|Weekly News Digest
September 12, 2005 — In addition to this week's NewsBreaks article and the monthly NewsLink Spotlight, Information Today, Inc. (ITI) offers Weekly News Digests that feature recent product news and company announcements. Watch for additional coverage to appear in the next print issue of Information Today. For other up-to-the-minute news, check out ITIís Twitter account: @ITINewsBreaks.
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ProQuest to Add Titles from Nature Publishing Group
ProQuest Information and Learning (http://www.il.proquest.com) has been chosen by Nature Publishing Group (NPG; http://www.nature.com) to be an online distributor of more than 50 of its biological, medical, and physical science periodicals. Nature Publishing Group publishes titles such as Gene Therapy, British Journal of Cancer, Nature Reviews, and its flagship title Nature.
ProQuest said that its agreement with NPG is part of the company's ongoing strategy to expand its STM content pool with respected and authoritative titles. The content from NPG will be available beginning in October 2005 through a variety of ProQuest's science and medical databases, including ProQuest Health and Medical Complete. Backfiles from NPG will be available from 1990, and current content will be available 12 months after original publication.
ProQuest is continually expanding its databases. The company now offers more than 16,000 periodicals through its products; more than 8,000 titles are available in full text.
Hooverís Enhances Its Company Coverage
Hoover’s, Inc. (http://www.hoovers.com), a D&B company, has announced enhancements to its Family Tree Viewer, which now includes information from both Hoover’s and D&B’s databases, and has added more international company coverage.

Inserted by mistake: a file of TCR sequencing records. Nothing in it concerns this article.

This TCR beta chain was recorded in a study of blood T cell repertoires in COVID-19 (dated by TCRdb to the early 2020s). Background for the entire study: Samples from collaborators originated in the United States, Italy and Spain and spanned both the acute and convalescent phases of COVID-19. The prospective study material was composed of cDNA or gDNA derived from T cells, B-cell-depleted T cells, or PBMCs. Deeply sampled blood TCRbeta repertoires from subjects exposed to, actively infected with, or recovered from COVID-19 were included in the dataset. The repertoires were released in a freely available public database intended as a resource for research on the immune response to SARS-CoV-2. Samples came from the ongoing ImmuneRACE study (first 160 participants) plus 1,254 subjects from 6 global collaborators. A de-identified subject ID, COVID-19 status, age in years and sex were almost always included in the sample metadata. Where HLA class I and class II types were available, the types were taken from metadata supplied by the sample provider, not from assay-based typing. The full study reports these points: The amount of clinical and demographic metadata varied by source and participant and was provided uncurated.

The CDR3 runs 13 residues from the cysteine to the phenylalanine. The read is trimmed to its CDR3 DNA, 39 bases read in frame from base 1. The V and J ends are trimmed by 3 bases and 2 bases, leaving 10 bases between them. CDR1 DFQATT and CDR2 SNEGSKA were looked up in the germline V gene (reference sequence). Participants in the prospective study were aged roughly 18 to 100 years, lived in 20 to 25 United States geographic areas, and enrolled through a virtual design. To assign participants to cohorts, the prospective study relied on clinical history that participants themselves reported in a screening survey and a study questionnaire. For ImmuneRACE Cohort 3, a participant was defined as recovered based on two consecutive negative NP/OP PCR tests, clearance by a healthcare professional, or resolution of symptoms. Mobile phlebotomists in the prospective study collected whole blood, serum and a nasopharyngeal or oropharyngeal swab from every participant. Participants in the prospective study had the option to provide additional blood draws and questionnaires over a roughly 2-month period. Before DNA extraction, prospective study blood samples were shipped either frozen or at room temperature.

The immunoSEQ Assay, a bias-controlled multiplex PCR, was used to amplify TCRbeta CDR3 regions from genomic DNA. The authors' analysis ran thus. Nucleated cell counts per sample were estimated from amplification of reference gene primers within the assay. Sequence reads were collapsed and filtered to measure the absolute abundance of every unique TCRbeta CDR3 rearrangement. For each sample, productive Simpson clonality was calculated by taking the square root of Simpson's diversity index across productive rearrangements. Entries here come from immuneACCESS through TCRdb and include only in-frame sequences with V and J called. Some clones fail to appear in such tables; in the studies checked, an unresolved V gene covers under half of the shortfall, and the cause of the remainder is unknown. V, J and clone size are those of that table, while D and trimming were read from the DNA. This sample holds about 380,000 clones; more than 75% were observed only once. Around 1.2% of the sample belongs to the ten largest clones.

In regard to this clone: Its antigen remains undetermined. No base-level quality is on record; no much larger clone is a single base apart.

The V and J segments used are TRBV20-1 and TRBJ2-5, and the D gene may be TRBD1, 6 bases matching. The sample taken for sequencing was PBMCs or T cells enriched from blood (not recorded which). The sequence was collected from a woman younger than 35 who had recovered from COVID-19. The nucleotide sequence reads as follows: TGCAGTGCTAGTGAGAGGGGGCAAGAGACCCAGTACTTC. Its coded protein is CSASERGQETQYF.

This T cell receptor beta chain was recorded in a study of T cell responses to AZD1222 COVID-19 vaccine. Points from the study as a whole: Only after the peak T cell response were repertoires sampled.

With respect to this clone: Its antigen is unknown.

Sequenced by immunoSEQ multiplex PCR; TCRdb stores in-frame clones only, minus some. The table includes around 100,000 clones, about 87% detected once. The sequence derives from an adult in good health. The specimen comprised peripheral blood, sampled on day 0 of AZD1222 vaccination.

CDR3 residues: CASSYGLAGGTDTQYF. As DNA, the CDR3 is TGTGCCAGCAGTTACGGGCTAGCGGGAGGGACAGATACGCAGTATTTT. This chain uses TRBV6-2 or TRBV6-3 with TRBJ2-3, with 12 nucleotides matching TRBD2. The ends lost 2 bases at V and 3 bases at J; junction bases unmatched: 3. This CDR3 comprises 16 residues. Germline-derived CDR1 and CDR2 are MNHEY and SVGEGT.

Hoover’s has enhanced its Family Tree Viewer to deliver a tenfold increase in the number of Family Trees that are currently available to subscribers. Pro Premium subscribers, for example, can now access approximately 500,000 Family Trees, representing 3.9 million corporate entities worldwide. The Family Tree Viewer is designed to offer a detailed perspective of how companies fit within a corporate structure by providing links to parents, subsidiaries, and branches.
Hoover’s has also increased its North American coverage by adding 1.2 million records on Canadian companies, bringing the total number of North American (U.S. and Canada) company records to 14.2 million. Hoover’s has also expanded its U.K. company coverage to include 2.2 million companies and 2 million decision makers. For those companies outside the U.S., Canada, and the U.K., Hoover’s has tripled its coverage to 290,000 records. This enhancement includes the addition of 1.2 million international decision makers.Source: Hoover’s, Inc.
Happy 80th Birthday to Dr. Eugene Garfield
Eugene Garfield, Ph.D. and pioneer in the field of citation indexing and analysis, will be celebrating his 80th birthday on Sept. 15. Garfield is the founder of ISI (Institute for Scientific Information), which is now part of Thomson Scientific (http://www.scientific.thomson.com).
Fifty years ago, on July 15, 1955, Garfield published his groundbreaking paper on citation indexing, "Citation Indexes for Science: A New Dimension in Documentation through Association of Ideas." His paper envisioned the tools that allow researchers to expedite their research process, evaluate the impact of their work, spot scientific trends, and trace the history of modern scientific thought.
In 1964, Garfield introduced the first SCI (Science Citation Index) as a five-volume print edition that indexed 613 journals and 1.4 million citations. Two years later, SCI became available on magnetic tape and was later released on CD-ROM along with the Social Sciences and Arts & Humanities citation indexes. These were later combined in a Web environment and the Web of Science was born. Web of Science is a major component of the ISI Web of Knowledge, the integrated, Web-based platform from Thomson Scientific.
"Garfield's vision was ahead of its time," said Henry Small, chief scientist of Thomson Scientific. "He saw the potential of citation searching for researchers, but it took 40 years for the technology to advance to the point that allowed his vision to be fully realized."
Source: Thomson Scientific
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